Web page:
THERE was understandable concern and dismay at pollution – described by one witness as being “luminous green” – pouring into the Firth of Forth yesterday.
The estuary, after all, is more than just a scenic backdrop to the city and a vital trade link to other parts of the UK and global ports.
It is also home to some of Britain’s wildlife wonders, from 200,000 nesting seabirds to dolphins. Native oysters have even made a comeback in recent years having been declared extinct in the area for decades.
Perhaps the biggest wonder of all is that these delicate creatures thrive alongside the bustling industry of the UK’s fourth-busiest working waterway.
That only happens because tighter environmental controls have led to dramatic improvements in the water quality. But yesterday’s incident is a reminder that we must continue to enforce these regulations rigorously.
Thankfully, the reaction from the authorities appears to have been swift, with the police leading a multi-agency response at the shore near South Queensferry.
That is hugely reassuring, and in this case it looks like the pollution was harmless – if smelly. It also sparked a useful exercise for those who have to tackle problems. But the response must not stop there.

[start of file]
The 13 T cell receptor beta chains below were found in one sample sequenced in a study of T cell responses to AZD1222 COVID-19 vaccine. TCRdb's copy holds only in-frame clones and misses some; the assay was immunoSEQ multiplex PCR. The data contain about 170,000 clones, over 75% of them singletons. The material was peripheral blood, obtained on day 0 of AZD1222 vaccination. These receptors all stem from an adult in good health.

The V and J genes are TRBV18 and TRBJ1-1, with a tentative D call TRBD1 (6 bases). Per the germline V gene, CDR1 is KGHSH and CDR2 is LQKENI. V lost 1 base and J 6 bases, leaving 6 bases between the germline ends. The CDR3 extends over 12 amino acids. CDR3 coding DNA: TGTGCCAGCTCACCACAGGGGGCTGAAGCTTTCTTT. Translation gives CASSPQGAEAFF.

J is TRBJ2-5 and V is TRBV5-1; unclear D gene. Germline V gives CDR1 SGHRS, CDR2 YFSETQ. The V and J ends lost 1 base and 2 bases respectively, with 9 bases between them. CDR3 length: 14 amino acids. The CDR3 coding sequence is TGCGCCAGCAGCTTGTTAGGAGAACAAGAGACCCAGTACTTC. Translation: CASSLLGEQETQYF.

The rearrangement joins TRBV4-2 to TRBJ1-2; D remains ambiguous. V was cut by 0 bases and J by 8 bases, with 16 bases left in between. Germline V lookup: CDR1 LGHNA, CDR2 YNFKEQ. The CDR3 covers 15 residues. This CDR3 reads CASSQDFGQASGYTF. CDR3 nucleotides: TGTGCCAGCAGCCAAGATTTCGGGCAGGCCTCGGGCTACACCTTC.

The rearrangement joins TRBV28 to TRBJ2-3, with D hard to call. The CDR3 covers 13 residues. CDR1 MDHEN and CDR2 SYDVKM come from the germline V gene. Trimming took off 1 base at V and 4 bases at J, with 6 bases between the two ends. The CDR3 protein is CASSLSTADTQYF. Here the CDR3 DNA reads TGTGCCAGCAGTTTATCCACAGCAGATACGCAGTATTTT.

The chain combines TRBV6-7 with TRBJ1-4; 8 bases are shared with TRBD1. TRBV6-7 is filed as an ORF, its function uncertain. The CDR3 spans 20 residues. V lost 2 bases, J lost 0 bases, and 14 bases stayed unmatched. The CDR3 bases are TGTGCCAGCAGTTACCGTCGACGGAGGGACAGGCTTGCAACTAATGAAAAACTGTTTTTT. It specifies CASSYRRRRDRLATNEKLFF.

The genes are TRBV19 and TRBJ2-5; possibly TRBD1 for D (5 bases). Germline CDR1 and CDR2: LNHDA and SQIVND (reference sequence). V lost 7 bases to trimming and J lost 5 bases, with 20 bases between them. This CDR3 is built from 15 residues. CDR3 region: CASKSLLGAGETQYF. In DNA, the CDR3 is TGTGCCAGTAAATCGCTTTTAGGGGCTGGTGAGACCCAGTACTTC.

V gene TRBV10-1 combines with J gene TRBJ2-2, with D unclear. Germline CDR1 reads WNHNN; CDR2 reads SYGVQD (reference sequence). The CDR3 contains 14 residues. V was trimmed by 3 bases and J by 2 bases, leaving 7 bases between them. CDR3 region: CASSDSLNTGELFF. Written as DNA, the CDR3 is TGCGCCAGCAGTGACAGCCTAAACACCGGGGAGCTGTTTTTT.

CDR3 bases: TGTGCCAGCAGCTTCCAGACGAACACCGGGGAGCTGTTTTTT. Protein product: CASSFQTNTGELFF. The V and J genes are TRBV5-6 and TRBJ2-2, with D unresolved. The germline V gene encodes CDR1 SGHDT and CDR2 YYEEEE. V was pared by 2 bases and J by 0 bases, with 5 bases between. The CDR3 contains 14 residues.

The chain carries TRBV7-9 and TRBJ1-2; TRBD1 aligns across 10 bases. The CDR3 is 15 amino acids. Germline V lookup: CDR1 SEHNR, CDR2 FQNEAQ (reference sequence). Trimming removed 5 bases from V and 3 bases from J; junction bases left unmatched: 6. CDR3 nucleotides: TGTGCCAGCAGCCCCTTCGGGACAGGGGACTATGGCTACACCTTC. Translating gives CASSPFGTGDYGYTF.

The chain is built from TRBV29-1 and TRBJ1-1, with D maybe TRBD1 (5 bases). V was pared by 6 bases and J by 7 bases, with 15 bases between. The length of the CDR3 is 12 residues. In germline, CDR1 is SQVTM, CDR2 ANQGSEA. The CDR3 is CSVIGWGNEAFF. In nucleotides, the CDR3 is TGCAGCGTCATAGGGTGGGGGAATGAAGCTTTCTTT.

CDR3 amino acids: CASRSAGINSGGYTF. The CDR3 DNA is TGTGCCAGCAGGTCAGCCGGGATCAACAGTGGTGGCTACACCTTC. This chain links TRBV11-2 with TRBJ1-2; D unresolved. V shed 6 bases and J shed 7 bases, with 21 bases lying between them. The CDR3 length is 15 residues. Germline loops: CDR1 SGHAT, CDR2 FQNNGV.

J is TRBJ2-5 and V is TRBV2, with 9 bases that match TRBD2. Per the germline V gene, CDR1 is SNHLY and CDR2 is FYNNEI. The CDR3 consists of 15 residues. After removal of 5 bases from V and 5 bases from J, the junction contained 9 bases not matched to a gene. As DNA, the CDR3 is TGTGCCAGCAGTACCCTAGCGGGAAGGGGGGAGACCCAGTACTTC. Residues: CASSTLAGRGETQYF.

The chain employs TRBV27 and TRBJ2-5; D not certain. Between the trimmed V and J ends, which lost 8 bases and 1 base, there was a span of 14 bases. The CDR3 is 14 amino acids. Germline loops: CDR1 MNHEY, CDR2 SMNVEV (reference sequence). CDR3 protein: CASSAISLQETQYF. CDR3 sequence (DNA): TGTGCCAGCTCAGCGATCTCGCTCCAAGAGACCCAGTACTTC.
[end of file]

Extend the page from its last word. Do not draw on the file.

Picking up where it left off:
Just as important will be what happens next, and the authorities need to guard against a worse incident happening in the future.
Almost exactly ten years ago to the day, the Firth of Forth was awarded the European Union’s highest wildlife status as a Special Protection Area.
What better way to mark that anniversary than show that we mean business when it comes to protecting the marine wildlife on our doorstep.
YOU can bet there wasn’t a dry eye in the school yard when brave five-year-old Jay Johnson walked through the gates at Lawfield Primary in Dalkeith today.
That prospect must have seemed a million miles away when doctors told parents Paul and Sandra that the pioneering operation he needed to be able to ditch his wheelchair wasn’t readily available on the NHS.
But instead of accepting second best, the couple went out and raised £40,000 – with a little help from their friends – so that he could have surgery in the United States.
Well done to Paul and Sandra, and everyone who helped them with their fundraising. We hope Jay thoroughly enjoys his new-found freedom.